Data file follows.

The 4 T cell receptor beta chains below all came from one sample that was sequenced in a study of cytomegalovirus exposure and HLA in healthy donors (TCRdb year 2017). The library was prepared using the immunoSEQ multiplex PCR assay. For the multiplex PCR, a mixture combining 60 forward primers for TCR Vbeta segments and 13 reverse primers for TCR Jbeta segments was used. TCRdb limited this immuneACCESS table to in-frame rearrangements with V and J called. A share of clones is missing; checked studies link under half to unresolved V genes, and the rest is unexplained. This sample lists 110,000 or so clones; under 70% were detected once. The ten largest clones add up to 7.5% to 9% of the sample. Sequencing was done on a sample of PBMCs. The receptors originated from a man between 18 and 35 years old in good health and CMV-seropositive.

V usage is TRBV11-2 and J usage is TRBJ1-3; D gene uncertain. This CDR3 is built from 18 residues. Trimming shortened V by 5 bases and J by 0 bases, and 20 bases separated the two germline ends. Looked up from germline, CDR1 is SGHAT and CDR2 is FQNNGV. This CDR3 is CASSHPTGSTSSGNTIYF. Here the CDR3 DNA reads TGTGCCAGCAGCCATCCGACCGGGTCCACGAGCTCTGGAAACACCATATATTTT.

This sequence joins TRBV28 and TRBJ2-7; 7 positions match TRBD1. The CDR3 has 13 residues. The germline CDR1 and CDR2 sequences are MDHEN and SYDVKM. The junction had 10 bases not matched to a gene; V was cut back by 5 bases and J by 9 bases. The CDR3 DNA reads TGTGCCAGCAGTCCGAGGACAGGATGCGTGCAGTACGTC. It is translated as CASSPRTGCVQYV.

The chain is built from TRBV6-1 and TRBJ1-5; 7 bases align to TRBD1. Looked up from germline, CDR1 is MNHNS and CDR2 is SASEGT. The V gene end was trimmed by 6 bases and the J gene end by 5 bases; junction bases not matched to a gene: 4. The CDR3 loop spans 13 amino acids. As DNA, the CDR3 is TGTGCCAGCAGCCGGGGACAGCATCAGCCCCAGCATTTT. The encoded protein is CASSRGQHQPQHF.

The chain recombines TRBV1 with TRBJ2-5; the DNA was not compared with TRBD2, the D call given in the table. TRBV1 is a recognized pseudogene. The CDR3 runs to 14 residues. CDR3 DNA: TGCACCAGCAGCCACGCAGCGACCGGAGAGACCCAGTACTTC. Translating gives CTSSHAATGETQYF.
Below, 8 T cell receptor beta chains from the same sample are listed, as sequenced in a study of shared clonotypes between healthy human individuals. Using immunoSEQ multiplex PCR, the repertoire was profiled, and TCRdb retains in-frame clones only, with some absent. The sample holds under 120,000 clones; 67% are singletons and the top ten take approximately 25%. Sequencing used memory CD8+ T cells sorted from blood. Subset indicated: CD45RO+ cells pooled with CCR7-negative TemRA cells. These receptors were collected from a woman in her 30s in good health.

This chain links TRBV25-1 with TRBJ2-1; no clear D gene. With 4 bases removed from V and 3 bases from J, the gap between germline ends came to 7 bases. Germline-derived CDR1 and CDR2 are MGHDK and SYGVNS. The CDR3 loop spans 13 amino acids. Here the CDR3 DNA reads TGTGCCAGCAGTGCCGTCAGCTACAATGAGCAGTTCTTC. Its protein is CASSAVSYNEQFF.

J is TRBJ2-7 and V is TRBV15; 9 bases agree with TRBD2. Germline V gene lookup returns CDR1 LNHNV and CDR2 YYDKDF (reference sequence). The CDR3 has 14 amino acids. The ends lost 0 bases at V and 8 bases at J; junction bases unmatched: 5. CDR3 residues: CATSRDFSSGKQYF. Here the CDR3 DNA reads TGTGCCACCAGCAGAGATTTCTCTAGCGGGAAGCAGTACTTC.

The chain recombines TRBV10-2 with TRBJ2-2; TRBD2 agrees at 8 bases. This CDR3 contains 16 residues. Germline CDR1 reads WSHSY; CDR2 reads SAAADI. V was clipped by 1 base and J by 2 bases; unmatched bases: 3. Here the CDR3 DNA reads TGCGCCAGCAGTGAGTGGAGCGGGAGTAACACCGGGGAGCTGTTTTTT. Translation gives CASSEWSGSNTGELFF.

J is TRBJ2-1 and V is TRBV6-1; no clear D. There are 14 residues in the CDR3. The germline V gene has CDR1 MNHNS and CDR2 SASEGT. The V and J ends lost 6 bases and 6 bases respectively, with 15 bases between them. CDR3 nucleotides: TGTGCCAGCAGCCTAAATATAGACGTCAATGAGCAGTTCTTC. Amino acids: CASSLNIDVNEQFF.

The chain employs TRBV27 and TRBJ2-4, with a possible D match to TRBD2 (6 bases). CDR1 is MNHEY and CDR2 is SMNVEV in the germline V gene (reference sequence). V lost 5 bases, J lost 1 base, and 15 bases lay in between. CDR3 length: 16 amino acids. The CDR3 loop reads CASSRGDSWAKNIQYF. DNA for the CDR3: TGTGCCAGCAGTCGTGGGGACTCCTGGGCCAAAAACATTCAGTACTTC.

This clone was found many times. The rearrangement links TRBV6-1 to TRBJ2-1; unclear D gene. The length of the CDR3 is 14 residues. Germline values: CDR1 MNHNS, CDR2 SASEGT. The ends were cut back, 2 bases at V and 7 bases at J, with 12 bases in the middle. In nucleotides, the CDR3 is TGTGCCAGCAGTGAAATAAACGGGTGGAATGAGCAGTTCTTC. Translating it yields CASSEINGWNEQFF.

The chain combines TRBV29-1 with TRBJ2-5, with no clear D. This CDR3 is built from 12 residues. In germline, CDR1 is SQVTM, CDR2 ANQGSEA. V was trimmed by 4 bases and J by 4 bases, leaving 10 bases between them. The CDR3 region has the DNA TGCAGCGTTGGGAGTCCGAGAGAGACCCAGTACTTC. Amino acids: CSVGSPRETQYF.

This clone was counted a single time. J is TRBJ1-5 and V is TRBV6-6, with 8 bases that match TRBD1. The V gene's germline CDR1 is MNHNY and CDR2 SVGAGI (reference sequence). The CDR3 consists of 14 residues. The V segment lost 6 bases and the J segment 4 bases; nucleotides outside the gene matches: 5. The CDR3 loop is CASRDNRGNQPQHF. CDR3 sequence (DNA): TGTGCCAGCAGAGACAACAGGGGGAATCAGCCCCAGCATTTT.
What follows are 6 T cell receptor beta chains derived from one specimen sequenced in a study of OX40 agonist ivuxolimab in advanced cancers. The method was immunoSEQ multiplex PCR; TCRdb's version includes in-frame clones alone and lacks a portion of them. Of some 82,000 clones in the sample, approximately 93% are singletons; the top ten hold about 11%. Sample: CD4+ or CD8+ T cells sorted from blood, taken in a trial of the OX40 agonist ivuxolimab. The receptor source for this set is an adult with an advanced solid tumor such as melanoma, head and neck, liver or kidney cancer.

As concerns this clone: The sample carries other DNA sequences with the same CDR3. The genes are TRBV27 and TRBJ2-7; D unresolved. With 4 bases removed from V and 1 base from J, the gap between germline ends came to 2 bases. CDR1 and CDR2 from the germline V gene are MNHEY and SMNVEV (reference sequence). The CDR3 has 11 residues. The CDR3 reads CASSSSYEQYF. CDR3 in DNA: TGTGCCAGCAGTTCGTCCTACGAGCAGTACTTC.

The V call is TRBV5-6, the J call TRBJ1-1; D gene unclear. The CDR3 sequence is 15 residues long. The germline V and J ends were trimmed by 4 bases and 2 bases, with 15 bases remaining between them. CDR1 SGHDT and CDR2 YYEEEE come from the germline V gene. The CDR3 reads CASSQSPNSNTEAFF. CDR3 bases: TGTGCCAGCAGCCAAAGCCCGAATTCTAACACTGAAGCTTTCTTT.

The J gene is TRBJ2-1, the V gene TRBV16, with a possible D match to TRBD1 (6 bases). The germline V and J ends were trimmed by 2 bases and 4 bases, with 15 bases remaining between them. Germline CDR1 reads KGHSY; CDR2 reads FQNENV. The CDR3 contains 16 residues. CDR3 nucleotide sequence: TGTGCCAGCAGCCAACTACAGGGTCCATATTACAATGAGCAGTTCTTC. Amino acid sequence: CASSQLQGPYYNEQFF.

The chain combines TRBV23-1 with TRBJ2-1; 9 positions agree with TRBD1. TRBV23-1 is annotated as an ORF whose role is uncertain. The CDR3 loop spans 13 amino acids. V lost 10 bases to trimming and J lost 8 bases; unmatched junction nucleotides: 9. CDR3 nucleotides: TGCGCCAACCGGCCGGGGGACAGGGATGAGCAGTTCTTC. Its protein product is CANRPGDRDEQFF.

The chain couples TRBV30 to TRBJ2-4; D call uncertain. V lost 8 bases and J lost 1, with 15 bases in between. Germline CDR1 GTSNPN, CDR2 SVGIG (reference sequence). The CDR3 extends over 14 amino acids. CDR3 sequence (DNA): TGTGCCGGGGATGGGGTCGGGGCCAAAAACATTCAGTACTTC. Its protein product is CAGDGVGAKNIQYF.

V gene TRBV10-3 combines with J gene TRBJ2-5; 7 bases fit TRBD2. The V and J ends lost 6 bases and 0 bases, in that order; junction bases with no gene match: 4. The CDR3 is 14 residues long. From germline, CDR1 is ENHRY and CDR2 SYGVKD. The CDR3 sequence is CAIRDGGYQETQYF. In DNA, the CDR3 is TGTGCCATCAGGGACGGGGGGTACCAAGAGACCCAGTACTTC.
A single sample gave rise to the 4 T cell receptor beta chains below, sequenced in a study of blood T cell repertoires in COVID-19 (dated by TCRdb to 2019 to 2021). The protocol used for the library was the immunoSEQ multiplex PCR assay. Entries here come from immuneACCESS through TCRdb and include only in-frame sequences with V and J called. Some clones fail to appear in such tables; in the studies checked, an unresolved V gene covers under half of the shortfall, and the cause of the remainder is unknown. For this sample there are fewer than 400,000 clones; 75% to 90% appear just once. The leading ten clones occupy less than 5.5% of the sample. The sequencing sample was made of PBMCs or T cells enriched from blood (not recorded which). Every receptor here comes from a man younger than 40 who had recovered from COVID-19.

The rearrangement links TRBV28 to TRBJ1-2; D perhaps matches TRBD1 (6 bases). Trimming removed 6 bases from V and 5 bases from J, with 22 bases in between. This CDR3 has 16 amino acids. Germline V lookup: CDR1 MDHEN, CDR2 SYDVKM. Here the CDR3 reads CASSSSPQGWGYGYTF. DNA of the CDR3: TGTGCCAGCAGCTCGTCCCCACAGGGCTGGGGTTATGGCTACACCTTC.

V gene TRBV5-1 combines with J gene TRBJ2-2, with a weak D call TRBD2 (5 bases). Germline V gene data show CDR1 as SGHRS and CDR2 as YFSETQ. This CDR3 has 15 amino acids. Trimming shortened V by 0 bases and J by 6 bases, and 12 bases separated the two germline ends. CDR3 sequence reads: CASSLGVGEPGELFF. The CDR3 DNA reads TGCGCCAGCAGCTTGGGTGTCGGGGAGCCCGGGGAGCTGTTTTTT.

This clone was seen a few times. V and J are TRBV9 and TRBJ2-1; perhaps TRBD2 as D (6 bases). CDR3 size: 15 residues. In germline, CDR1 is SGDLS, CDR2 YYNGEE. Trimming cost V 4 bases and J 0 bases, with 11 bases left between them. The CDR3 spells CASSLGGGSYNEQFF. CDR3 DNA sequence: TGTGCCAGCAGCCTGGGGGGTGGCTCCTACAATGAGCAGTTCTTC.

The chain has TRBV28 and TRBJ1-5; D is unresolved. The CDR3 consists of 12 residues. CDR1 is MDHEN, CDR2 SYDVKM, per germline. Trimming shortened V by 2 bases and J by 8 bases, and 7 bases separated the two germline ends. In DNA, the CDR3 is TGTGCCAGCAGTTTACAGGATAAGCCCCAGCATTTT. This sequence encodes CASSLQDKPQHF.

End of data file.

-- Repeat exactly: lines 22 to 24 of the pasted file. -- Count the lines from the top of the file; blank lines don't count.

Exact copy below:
A single sample gave rise to the 4 T cell receptor beta chains below, sequenced in a study of blood T cell repertoires in COVID-19 (dated by TCRdb to 2019 to 2021). The protocol used for the library was the immunoSEQ multiplex PCR assay. Entries here come from immuneACCESS through TCRdb and include only in-frame sequences with V and J called. Some clones fail to appear in such tables; in the studies checked, an unresolved V gene covers under half of the shortfall, and the cause of the remainder is unknown. For this sample there are fewer than 400,000 clones; 75% to 90% appear just once. The leading ten clones occupy less than 5.5% of the sample. The sequencing sample was made of PBMCs or T cells enriched from blood (not recorded which). Every receptor here comes from a man younger than 40 who had recovered from COVID-19.

The rearrangement links TRBV28 to TRBJ1-2; D perhaps matches TRBD1 (6 bases). Trimming removed 6 bases from V and 5 bases from J, with 22 bases in between. This CDR3 has 16 amino acids. Germline V lookup: CDR1 MDHEN, CDR2 SYDVKM. Here the CDR3 reads CASSSSPQGWGYGYTF. DNA of the CDR3: TGTGCCAGCAGCTCGTCCCCACAGGGCTGGGGTTATGGCTACACCTTC.

V gene TRBV5-1 combines with J gene TRBJ2-2, with a weak D call TRBD2 (5 bases). Germline V gene data show CDR1 as SGHRS and CDR2 as YFSETQ. This CDR3 has 15 amino acids. Trimming shortened V by 0 bases and J by 6 bases, and 12 bases separated the two germline ends. CDR3 sequence reads: CASSLGVGEPGELFF. The CDR3 DNA reads TGCGCCAGCAGCTTGGGTGTCGGGGAGCCCGGGGAGCTGTTTTTT.